Lisp needs a logo.
Ken Tilton wrote:
Small problem. You forget that Ron Garret wants us to change the name of Common Lisp as the sure-fire way to make it more popular (well, hang on, he says it is necessary, not sufficient. Anyway…) I do not think we can safely pick a new logo until we have our new name.
Changing a language's name is not something that can be easily done, and is unnatural and takes concerted effort, and is very difficult for it to be successful.
However, creating a (universally recognized) logo for the language, is easily done, and in fact the use of a logo or some representative image is inevitable and wide-spread, willy-nilly.
For example, although there are no official logos for lisp, but as you know, there are several logos or images of various forms that are already used widely, either to represent lisp the language family, or to represent the Common Lisp language. And, for various Scheme implementations, they almost all had a logo of their own. (See: The Lambda Logo Tour for Scheme logos) Example:
As these examples attest, that the use of a logo is needed in practice. However, it wouldn't help if there are one hundred different logos to represent the same thing. The point of logos, is to have a memorable, graphical representation. In modern, capitalistic, societies filled with information, the use of logos is inevitable. Just look around you at this very moment, you probably can identify tens of logos: on your computer, on your mouse, on your clothing, on your TV, on your light bulbs, on your watch, phone, bags, shoes. Logo, is merely a graphical representation of a entity, whose textual counterpart is name.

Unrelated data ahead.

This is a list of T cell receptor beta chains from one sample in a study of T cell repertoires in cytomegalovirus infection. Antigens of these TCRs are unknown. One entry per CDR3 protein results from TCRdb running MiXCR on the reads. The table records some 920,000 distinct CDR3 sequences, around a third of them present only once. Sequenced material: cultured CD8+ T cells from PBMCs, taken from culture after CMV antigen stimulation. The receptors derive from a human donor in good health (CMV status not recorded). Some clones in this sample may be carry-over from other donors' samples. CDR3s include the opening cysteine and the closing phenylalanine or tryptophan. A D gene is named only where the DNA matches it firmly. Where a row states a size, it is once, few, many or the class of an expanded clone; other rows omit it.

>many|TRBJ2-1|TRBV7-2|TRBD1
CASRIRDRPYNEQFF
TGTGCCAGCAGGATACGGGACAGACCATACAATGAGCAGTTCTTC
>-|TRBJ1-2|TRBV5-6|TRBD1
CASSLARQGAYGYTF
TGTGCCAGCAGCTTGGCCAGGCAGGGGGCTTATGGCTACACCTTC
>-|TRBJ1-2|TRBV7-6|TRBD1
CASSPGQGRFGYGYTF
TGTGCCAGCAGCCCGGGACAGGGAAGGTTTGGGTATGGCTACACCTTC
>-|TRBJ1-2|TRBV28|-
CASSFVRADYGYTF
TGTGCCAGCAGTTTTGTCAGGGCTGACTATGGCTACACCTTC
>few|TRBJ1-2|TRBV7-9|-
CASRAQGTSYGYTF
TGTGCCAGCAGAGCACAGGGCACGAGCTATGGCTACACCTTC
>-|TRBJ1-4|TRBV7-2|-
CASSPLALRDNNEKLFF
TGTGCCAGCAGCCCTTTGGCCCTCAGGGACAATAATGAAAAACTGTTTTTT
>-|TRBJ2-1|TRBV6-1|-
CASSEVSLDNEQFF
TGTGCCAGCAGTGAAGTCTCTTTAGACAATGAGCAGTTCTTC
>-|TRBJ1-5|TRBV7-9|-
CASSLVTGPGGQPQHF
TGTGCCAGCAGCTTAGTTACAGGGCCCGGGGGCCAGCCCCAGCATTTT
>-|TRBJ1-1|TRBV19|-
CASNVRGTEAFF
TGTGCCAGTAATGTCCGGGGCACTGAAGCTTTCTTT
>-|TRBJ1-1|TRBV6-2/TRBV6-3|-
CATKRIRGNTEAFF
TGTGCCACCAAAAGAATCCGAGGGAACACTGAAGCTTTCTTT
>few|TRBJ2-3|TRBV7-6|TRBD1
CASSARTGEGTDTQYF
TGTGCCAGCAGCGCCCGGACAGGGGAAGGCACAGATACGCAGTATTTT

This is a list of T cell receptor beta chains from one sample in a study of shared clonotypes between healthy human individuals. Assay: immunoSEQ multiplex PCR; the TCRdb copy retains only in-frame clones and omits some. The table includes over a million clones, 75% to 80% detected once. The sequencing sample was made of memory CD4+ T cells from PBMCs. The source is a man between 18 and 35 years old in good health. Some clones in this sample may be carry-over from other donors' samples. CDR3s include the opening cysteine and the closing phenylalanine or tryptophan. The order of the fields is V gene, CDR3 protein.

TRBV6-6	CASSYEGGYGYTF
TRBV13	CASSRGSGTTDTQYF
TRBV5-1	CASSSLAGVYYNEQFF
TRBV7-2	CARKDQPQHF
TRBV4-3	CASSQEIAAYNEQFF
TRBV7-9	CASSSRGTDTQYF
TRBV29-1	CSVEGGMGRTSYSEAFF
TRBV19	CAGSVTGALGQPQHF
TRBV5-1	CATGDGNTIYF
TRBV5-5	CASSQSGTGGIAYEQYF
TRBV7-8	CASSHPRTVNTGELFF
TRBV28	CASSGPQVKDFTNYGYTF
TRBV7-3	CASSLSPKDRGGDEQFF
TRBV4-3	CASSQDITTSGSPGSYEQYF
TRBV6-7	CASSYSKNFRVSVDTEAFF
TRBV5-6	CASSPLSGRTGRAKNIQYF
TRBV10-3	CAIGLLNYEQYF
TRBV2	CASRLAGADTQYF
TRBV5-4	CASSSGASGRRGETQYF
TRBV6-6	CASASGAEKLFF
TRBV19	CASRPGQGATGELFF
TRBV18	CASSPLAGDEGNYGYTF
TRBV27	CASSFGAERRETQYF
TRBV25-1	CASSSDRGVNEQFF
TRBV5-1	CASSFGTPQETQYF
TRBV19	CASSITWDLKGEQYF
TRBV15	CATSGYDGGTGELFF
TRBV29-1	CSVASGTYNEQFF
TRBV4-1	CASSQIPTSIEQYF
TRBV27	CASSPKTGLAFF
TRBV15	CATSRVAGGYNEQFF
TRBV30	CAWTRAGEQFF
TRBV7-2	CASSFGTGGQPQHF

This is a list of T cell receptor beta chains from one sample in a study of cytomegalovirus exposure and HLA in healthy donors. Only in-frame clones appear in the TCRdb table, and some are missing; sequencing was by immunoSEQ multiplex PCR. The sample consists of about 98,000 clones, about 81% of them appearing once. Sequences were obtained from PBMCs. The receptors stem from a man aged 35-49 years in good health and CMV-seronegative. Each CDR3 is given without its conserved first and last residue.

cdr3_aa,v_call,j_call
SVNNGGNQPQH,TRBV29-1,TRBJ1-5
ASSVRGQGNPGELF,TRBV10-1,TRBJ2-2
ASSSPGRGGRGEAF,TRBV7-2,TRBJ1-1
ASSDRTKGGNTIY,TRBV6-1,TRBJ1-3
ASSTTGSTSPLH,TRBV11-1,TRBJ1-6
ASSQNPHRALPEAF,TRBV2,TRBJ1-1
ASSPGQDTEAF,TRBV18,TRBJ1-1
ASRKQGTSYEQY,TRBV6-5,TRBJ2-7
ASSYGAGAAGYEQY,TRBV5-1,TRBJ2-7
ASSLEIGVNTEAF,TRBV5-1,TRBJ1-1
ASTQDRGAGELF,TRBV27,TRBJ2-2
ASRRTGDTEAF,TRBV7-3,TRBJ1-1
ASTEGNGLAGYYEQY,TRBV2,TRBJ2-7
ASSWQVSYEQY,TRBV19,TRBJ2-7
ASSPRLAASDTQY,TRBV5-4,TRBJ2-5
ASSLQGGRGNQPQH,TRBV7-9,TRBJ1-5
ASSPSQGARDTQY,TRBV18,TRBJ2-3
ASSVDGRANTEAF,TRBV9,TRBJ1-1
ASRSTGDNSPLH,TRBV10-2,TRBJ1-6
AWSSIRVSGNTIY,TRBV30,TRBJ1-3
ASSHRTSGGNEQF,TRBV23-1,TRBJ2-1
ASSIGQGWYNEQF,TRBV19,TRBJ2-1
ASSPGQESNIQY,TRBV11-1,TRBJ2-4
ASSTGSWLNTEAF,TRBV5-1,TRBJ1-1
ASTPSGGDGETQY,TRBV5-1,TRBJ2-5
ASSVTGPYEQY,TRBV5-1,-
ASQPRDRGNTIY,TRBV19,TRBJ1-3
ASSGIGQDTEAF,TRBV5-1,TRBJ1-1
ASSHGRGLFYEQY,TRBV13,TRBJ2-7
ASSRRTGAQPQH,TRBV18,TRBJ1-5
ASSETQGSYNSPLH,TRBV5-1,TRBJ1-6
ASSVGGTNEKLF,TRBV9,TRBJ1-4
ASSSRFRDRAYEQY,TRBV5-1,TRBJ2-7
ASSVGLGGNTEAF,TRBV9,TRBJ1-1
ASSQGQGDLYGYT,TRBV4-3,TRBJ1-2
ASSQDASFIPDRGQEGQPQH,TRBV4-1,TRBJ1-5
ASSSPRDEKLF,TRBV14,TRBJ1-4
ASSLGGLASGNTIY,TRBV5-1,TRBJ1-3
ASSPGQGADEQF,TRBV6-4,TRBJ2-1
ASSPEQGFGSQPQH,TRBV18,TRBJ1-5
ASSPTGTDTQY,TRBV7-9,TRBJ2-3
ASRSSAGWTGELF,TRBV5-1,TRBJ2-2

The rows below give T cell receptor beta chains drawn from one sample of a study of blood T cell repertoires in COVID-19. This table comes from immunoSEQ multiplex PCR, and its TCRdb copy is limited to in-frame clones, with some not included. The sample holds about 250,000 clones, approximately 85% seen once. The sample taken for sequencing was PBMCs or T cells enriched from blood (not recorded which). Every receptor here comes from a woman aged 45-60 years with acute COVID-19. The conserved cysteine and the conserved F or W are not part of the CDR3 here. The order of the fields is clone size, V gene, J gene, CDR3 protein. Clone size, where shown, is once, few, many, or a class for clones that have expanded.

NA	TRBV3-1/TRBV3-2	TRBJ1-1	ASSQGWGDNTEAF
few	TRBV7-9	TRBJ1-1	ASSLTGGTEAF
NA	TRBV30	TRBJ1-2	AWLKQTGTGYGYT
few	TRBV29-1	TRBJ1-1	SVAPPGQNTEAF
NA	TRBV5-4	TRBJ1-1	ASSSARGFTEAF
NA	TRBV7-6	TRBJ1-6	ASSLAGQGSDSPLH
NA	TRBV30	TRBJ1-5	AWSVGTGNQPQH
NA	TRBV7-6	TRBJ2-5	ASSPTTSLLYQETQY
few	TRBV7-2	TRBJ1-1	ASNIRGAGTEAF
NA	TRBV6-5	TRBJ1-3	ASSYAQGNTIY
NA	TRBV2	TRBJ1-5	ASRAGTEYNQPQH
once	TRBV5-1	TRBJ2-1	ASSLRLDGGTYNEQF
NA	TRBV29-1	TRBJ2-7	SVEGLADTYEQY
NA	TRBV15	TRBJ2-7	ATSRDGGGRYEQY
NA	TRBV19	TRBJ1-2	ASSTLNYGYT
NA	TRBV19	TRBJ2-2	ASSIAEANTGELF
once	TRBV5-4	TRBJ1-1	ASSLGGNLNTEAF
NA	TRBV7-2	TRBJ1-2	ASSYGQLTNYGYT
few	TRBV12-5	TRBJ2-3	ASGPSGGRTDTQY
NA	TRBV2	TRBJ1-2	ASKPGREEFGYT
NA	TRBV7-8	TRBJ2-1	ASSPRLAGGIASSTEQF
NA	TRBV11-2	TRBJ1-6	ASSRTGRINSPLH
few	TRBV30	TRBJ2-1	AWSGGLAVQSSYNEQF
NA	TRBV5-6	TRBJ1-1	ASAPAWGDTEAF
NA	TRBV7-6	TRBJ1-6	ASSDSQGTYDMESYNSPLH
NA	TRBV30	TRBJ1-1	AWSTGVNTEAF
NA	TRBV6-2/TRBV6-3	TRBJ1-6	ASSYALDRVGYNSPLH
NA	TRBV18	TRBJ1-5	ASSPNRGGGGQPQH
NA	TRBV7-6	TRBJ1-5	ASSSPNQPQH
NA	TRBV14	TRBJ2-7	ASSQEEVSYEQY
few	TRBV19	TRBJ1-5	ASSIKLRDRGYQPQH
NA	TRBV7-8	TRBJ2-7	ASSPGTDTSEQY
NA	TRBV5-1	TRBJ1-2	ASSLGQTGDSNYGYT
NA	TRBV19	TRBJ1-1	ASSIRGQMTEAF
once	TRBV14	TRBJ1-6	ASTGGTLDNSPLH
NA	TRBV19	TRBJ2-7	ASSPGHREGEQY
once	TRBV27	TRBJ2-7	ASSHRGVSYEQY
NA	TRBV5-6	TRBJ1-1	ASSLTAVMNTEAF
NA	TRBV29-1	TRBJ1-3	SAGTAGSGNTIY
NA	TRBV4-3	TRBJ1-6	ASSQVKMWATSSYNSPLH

Since there is a need for logos, we might as well get together and agree to have one official logo for lisp the language. That way, it solidifies the purpose of the logos in use.
Note that, although we have the beautiful “lisp lizard” and “alien technology” graphics, but because of their graphic content and in particular the embedded slogan, they do not fit as a logo, but more as web-badges.
Web-badges serve slightly different purpose than logos. It is more for the purpose of promotion, than representation. For the same reason, there are mascots. For example, Java the language, has a official logo of a smoking coffee cup, but also has a mascot of a penguin named “Duke”.
The World Wide Consortium organization (http://www.w3.org/) also has a logo, and it has various web-badges for its various web technology validation services.
The history of Python community's logo is a good example of the eventual recognition of a need for a unified, official logo.